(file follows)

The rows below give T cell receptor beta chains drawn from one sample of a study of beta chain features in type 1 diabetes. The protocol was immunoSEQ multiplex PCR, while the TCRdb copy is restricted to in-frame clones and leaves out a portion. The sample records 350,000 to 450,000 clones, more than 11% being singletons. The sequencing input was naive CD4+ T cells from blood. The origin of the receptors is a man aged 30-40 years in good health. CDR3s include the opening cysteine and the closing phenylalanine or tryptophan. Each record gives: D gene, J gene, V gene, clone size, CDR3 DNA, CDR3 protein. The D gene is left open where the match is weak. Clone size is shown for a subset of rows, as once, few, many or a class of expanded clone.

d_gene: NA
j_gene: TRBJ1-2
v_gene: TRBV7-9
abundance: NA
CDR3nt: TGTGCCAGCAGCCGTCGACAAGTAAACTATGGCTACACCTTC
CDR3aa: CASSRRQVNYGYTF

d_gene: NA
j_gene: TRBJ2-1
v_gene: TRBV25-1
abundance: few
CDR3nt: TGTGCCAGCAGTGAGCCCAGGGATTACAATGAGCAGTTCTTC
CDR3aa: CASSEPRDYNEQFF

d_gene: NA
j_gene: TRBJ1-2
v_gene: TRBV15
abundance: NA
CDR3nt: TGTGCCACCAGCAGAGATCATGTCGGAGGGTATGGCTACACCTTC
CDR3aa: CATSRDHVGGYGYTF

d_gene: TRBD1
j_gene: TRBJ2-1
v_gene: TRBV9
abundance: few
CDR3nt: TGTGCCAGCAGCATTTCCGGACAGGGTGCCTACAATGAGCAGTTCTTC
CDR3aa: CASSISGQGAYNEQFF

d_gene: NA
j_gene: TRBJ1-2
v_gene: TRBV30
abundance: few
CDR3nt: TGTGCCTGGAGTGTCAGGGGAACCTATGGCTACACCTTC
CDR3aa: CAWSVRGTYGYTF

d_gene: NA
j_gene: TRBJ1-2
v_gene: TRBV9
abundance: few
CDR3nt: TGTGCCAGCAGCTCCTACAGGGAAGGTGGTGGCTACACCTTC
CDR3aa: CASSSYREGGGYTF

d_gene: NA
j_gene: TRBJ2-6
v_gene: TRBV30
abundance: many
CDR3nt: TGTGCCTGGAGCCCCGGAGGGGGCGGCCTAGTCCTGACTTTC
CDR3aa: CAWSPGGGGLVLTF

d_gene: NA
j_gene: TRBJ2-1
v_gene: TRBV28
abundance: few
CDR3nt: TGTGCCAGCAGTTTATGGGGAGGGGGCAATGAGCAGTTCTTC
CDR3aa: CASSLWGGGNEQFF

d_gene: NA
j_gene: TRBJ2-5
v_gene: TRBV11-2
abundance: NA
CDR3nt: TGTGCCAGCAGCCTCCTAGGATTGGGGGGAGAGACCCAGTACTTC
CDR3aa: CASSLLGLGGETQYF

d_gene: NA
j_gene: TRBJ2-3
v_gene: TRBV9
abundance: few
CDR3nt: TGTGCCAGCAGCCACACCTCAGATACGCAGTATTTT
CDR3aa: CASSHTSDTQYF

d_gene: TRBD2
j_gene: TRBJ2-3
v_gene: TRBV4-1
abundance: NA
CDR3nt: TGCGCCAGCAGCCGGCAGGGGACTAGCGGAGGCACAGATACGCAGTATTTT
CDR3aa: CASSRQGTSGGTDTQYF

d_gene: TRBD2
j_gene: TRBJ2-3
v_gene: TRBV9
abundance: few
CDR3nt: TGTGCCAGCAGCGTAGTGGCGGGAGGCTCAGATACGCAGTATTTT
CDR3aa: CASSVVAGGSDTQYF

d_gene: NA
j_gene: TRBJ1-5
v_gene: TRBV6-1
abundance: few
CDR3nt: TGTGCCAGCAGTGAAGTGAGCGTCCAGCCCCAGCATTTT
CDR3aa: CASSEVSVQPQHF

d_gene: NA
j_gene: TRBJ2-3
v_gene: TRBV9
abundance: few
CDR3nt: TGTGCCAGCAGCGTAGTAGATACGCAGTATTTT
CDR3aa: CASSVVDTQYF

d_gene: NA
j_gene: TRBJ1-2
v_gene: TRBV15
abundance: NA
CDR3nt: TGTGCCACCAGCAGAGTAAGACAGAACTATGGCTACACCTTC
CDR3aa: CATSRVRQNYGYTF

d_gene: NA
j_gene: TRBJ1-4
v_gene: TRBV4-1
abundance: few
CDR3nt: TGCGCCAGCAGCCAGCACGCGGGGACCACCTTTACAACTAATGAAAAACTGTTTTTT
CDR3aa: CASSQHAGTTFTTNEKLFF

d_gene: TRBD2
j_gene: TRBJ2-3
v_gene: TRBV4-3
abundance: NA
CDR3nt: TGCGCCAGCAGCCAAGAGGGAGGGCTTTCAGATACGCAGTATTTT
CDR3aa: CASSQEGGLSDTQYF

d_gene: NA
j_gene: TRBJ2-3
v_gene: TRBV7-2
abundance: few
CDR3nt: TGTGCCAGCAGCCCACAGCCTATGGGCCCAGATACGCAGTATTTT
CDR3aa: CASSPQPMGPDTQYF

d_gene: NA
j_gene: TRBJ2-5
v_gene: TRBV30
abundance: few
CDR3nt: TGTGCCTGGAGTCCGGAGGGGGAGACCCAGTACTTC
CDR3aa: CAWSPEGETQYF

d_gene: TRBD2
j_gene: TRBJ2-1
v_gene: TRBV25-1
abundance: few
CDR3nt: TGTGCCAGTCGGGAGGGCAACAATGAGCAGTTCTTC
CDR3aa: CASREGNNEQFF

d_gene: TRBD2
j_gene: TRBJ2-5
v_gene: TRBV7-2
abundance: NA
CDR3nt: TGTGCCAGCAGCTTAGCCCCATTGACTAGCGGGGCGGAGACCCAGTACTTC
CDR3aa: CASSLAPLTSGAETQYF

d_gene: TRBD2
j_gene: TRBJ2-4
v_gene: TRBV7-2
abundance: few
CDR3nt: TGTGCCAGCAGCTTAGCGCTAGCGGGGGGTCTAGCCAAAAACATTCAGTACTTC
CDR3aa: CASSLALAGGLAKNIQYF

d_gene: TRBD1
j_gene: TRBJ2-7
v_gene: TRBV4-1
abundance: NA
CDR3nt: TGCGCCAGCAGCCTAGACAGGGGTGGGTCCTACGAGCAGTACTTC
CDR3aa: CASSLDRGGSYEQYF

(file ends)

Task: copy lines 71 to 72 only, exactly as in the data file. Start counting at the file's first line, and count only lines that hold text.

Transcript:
abundance: few
CDR3nt: TGTGCCAGCAGCGTAGTGGCGGGAGGCTCAGATACGCAGTATTTT